She’s waiting at the threshold of the kitchen, just beyond underfoot. Somehow Loly knows precisely where “out of the kitchen” is. Here she sprawls, and when I bring food to the table, she ducks in to retrieve the kitchen fallings. At the table, she gets a little of everything—and she’ll at least entertain even the most unlikely offering, if only to loll it around in her mouth before unceremoniously depositing it on the ground. She does not like raisins. Nor tomatoes. She’ll suffer a grape, if she manages to split it into juicy halves with her side teeth—then deliberating, as though managing a very big or tough object, and masticating it. All carrot ends are for her. She takes the stems of broccoli and asparagus and holds them gently, gazing at me for a moment as if determining if anything else is coming before walking to the rug to settle down for a gnaw.
Dog training books often insist that “a dog is an animal”: this is true but is not the whole truth. The dog is an animal domesticated, a word that grew from a root form meaning “belonging to the house.” Dogs are animals who belong around houses. Domestication is a variation of the process of evolution, where the selector has been not just natural forces but human ones, eventually intent on bringing dogs inside their homes.
To understand what the dog is about we have to understand from where he came. As a member of the Canidae family—all of whose members are called canids—the domestic dog is distantly related to coyotes and jackals, dingoes and dholes, foxes and wild dogs.* But he arose from just one ancient Canidae line, animals most likely resembling the contemporary gray wolf. When I see Pumpernickel delicately spit out a raisin, though, I am not reminded of the stark images of wolves in Wyoming downing a moose and yanking it apart.† The existence of an animal who will patiently wait at the kitchen door, and then ponderously consider a carrot stick, seems at first glance irreconcilable with that of an animal whose primary allegiance is to himself, whose affiliations are fraught with tension and maintained by force.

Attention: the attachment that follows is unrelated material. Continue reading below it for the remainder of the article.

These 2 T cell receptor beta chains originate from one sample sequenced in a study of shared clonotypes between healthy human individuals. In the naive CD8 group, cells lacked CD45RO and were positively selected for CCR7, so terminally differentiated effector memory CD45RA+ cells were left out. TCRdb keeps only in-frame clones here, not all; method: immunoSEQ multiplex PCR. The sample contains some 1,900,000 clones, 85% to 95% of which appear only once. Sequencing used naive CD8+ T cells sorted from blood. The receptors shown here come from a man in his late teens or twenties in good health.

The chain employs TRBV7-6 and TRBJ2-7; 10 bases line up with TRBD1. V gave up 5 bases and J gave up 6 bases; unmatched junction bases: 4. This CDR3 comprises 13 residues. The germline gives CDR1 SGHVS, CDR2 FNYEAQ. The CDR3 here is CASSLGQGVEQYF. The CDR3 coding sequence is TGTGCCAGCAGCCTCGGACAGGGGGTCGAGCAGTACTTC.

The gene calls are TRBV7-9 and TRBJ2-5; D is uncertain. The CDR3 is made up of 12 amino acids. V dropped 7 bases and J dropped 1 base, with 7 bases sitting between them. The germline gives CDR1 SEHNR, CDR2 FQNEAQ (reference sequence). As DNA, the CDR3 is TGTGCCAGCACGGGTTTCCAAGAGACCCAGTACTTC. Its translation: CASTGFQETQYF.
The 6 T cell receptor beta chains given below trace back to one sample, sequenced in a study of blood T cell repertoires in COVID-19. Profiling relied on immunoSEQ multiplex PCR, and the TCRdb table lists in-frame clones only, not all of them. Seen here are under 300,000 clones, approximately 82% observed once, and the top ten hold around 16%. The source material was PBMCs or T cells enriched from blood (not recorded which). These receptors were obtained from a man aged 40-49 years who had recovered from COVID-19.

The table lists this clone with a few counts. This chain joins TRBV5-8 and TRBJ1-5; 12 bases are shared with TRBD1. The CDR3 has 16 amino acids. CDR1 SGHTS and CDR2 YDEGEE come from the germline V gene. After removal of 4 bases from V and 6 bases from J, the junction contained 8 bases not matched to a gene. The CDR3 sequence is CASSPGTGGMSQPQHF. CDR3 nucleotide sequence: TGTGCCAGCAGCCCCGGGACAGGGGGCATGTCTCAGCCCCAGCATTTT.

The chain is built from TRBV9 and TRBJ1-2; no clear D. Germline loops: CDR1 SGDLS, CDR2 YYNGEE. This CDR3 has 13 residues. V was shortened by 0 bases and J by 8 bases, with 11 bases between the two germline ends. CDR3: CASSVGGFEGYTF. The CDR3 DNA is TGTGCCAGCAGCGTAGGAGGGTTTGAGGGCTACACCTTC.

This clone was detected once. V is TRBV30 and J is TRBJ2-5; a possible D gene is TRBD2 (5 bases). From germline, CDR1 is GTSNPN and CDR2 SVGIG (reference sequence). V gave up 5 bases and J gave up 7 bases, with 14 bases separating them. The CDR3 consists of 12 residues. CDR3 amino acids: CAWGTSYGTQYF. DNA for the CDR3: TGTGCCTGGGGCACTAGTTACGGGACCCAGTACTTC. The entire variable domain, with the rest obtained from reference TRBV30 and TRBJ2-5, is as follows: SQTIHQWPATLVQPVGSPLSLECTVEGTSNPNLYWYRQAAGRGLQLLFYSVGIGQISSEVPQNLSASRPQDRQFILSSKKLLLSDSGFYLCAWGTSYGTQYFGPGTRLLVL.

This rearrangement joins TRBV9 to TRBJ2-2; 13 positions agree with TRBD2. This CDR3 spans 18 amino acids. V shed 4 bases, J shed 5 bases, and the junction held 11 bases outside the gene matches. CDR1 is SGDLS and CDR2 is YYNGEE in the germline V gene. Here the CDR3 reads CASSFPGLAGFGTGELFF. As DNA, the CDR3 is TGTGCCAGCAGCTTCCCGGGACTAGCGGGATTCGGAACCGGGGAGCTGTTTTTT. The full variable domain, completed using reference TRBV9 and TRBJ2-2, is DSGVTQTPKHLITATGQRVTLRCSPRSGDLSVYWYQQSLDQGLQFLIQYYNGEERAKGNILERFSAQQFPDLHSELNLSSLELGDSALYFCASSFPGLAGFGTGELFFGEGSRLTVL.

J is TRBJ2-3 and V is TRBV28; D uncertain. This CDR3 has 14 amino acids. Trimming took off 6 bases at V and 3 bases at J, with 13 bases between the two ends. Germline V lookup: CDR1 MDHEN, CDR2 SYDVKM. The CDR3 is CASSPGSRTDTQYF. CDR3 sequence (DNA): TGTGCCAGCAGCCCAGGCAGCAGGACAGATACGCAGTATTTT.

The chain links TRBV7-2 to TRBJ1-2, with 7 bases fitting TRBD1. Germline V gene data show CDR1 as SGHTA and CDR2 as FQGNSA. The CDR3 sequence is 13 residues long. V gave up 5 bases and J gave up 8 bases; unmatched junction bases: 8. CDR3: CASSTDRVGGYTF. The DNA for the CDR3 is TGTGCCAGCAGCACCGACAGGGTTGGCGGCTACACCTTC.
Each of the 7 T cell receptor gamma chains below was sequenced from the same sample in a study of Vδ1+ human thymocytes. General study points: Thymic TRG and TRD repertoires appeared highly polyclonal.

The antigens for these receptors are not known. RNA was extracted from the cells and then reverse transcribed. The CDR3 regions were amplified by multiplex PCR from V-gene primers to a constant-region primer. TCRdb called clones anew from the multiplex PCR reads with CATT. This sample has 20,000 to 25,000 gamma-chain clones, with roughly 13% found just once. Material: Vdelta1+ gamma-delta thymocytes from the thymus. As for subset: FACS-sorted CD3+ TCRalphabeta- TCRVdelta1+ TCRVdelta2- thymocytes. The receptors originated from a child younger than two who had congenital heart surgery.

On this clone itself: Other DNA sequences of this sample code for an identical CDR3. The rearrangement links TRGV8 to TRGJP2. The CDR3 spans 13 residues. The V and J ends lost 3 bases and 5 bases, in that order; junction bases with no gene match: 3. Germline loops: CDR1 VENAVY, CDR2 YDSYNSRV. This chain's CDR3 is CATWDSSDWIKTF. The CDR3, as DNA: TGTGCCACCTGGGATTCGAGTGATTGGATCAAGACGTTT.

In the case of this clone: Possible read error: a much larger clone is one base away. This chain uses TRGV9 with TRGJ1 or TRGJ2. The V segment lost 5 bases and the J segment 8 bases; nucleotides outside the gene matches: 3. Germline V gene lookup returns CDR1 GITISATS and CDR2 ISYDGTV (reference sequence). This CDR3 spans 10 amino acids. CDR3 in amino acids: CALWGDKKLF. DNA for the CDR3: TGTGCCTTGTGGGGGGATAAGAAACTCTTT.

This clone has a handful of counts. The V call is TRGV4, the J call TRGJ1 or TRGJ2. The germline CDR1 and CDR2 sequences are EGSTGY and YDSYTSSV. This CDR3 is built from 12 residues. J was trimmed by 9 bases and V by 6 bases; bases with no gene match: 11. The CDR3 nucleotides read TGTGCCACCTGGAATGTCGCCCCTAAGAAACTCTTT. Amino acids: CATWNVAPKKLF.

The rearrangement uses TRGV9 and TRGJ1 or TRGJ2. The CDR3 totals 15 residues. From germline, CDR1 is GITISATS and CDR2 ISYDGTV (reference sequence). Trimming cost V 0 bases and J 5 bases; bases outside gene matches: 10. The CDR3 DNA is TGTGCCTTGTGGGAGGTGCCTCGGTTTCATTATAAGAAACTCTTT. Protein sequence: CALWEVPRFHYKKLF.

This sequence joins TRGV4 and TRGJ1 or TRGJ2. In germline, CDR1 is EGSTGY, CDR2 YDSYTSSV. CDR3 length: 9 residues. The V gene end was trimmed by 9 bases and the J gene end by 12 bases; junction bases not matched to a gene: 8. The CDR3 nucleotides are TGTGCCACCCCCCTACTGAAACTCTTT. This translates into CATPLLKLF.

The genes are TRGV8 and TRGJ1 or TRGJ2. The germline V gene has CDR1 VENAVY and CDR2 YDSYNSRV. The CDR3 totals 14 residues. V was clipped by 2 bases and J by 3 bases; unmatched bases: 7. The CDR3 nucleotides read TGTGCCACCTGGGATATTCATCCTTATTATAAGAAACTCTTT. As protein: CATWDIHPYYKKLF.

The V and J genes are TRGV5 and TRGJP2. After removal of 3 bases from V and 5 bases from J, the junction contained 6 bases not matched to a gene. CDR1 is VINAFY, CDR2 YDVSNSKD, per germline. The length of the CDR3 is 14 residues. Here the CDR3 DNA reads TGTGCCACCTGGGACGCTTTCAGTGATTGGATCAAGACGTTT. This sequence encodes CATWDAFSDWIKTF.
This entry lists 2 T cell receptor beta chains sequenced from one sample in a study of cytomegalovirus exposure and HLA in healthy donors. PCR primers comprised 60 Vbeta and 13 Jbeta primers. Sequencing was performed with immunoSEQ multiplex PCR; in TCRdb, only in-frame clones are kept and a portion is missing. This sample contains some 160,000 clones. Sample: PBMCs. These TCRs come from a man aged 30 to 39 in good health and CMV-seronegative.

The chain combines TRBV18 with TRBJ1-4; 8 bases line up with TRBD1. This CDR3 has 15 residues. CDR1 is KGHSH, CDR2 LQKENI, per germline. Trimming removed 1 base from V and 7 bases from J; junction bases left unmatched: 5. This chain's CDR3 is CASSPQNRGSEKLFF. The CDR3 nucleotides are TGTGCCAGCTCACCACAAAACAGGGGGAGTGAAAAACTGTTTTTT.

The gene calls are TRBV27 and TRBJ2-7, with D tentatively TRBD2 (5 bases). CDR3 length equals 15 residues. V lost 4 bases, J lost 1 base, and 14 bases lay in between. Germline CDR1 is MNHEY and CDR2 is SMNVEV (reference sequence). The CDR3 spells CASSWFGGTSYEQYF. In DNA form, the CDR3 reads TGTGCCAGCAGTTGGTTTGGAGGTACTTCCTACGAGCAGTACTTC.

Not on this list are hyenas. Dog-sized and -shaped, with erect German shepherd–like ears, and prone to howl and vocalize like many garrulous canids, hyenas are in some ways doglike, but are not in fact canids. They are carnivores more closely related to mongooses and cats than to dogs.
Raisins are now suspected of being toxic to some dogs, even in small amounts (though the mechanism of toxicity is unknown)—leading me to wonder whether Pump was instinctively averse to raisins.
Carrot-considerers arose out of moose killers through the second source: us. Where nature blindly, uncaringly “selects” traits that lead to the survival of their bearers, ancestral humans have also selected traits—physical features and behaviors—that have led not just to the survival, but to the omnipresence of the modern dog, Canis familiaris, among us. The animal’s appearance, behavior, preferences; his interest in us and attention to our attention: these are largely the result of domestication. Present-day dog is a well-designed creature. Only much of this design was utterly unintentional.